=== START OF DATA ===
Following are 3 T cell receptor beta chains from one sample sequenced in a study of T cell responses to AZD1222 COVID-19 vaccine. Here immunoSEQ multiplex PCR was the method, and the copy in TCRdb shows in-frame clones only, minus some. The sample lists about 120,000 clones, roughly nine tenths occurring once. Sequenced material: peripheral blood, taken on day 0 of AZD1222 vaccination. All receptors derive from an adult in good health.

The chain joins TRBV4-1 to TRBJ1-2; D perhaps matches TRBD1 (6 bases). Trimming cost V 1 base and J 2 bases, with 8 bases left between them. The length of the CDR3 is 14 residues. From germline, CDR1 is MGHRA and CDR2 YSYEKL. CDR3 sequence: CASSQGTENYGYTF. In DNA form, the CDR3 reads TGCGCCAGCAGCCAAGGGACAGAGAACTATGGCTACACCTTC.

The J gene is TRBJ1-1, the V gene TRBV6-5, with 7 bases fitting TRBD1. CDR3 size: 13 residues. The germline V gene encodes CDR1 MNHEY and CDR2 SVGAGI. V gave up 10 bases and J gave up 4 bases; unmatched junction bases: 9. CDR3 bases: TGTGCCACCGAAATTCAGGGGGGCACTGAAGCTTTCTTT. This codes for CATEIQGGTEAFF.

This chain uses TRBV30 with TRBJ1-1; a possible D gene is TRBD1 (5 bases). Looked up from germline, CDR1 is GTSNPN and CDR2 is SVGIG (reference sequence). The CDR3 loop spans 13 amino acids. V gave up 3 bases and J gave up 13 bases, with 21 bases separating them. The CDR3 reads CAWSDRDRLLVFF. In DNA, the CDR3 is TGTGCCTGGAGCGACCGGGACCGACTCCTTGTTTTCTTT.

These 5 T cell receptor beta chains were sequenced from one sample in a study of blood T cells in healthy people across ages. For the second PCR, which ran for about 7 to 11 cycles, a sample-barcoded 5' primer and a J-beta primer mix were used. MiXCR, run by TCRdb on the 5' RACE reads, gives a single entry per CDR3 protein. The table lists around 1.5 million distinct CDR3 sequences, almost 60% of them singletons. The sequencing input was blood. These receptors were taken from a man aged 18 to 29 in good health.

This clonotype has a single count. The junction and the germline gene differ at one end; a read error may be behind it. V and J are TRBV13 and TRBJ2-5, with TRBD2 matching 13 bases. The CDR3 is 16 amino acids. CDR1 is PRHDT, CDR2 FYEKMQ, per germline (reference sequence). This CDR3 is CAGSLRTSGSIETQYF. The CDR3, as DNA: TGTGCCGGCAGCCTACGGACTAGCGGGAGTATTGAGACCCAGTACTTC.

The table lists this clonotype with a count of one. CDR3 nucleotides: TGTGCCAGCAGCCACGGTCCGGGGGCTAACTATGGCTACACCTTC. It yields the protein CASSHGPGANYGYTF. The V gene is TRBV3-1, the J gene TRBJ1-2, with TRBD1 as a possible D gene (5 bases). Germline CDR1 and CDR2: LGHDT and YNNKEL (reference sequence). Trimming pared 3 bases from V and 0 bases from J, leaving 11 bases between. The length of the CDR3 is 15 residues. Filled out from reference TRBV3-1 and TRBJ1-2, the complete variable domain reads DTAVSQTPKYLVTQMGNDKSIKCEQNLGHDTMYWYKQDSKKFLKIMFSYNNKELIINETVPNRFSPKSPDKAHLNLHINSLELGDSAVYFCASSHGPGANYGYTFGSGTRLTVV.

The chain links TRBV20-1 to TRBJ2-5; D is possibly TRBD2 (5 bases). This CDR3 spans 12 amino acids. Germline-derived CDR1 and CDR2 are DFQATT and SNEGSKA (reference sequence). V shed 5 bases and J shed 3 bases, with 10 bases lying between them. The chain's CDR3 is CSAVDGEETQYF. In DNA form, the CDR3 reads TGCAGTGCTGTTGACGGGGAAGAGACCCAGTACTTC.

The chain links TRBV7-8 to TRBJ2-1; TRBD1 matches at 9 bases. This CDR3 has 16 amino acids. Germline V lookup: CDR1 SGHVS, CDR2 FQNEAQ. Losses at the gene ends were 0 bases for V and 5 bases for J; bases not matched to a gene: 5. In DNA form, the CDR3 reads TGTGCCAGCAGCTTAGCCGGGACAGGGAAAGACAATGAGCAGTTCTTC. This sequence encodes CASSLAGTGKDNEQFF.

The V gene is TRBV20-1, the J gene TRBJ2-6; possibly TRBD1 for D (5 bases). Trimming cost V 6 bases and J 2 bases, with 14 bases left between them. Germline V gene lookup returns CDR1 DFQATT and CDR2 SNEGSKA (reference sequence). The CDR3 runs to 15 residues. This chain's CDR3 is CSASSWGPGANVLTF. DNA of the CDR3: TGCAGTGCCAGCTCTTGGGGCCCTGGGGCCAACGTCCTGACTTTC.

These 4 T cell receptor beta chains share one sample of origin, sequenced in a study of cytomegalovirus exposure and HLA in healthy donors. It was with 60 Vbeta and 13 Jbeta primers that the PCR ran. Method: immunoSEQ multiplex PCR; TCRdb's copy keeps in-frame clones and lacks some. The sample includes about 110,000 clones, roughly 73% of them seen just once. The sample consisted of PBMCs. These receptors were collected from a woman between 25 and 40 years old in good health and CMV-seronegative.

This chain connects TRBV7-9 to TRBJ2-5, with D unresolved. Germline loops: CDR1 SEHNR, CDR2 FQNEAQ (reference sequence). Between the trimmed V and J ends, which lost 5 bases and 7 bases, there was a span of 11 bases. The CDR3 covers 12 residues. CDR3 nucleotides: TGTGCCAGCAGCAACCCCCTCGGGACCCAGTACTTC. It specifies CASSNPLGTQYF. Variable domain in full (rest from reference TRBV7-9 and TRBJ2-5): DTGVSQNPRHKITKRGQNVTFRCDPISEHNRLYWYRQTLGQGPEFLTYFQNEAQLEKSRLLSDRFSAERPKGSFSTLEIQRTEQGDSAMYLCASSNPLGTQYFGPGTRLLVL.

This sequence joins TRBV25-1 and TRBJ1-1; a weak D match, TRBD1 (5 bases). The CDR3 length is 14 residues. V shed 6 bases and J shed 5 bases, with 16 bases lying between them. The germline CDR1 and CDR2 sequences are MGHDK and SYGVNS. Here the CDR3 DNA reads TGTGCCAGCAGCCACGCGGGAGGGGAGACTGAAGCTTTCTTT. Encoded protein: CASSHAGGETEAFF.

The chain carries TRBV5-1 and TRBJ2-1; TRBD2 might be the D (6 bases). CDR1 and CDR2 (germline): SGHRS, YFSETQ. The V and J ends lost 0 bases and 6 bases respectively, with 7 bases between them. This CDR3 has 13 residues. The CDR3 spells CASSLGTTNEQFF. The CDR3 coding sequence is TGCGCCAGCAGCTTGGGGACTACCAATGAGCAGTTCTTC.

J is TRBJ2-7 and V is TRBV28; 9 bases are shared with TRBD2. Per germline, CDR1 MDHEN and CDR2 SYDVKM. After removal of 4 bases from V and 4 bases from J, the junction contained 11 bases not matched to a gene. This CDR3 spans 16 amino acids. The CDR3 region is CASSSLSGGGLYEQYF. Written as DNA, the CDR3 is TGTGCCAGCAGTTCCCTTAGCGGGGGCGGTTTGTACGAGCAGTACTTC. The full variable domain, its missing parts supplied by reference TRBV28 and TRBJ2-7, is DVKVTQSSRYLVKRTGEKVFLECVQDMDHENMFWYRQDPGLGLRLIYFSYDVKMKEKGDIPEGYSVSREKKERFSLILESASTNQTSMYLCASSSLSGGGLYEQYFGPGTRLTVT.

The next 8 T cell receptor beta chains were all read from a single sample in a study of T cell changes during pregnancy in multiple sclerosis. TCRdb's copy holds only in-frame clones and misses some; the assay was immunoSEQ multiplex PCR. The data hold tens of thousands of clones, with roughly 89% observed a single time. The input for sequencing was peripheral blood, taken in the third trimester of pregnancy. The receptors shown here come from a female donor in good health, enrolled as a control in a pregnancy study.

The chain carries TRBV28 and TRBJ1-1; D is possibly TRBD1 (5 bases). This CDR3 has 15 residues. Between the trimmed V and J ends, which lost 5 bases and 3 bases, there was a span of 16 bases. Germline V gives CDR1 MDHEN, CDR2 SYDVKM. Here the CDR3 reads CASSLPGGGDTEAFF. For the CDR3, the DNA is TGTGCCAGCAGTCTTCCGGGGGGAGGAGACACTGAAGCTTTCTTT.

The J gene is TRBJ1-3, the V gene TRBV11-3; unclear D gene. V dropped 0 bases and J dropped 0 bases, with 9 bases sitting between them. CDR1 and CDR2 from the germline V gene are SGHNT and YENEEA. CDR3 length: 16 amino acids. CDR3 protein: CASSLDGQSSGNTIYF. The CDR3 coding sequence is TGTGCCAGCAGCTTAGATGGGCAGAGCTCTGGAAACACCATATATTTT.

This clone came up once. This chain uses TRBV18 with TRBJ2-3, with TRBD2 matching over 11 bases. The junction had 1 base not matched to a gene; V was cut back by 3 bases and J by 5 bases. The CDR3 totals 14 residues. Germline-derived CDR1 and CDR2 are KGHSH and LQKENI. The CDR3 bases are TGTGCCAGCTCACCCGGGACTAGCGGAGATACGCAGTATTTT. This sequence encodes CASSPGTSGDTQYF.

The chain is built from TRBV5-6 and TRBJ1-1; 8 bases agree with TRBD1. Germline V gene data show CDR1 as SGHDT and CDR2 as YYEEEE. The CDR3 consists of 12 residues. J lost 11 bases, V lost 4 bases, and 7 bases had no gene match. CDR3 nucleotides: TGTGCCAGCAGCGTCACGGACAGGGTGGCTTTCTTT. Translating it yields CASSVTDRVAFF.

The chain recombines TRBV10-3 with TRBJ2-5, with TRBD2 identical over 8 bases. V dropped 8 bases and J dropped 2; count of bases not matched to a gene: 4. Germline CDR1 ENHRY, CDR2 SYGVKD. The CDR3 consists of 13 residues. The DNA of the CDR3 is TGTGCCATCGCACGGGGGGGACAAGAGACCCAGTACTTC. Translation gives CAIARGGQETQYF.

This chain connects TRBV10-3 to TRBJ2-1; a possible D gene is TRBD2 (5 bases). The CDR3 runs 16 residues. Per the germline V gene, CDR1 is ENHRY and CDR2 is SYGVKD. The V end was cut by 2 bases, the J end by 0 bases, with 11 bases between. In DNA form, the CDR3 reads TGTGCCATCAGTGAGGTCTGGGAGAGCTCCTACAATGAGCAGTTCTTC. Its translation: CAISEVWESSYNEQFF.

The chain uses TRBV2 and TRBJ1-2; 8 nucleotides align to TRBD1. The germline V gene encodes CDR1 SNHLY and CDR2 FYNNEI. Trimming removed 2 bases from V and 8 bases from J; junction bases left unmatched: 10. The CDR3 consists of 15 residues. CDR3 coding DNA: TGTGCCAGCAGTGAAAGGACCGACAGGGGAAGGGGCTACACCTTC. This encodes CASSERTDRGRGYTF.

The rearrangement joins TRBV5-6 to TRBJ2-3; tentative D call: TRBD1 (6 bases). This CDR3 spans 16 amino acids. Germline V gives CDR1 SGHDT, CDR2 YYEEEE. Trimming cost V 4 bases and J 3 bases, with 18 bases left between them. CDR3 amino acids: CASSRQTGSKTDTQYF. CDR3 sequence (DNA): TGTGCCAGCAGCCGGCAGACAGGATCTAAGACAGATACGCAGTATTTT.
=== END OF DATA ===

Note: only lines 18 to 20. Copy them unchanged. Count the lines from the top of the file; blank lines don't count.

The J gene is TRBJ1-3, the V gene TRBV11-3; unclear D gene. V dropped 0 bases and J dropped 0 bases, with 9 bases sitting between them. CDR1 and CDR2 from the germline V gene are SGHNT and YENEEA. CDR3 length: 16 amino acids. CDR3 protein: CASSLDGQSSGNTIYF. The CDR3 coding sequence is TGTGCCAGCAGCTTAGATGGGCAGAGCTCTGGAAACACCATATATTTT.

This clone came up once. This chain uses TRBV18 with TRBJ2-3, with TRBD2 matching over 11 bases. The junction had 1 base not matched to a gene; V was cut back by 3 bases and J by 5 bases. The CDR3 totals 14 residues. Germline-derived CDR1 and CDR2 are KGHSH and LQKENI. The CDR3 bases are TGTGCCAGCTCACCCGGGACTAGCGGAGATACGCAGTATTTT. This sequence encodes CASSPGTSGDTQYF.

The chain is built from TRBV5-6 and TRBJ1-1; 8 bases agree with TRBD1. Germline V gene data show CDR1 as SGHDT and CDR2 as YYEEEE. The CDR3 consists of 12 residues. J lost 11 bases, V lost 4 bases, and 7 bases had no gene match. CDR3 nucleotides: TGTGCCAGCAGCGTCACGGACAGGGTGGCTTTCTTT. Translating it yields CASSVTDRVAFF.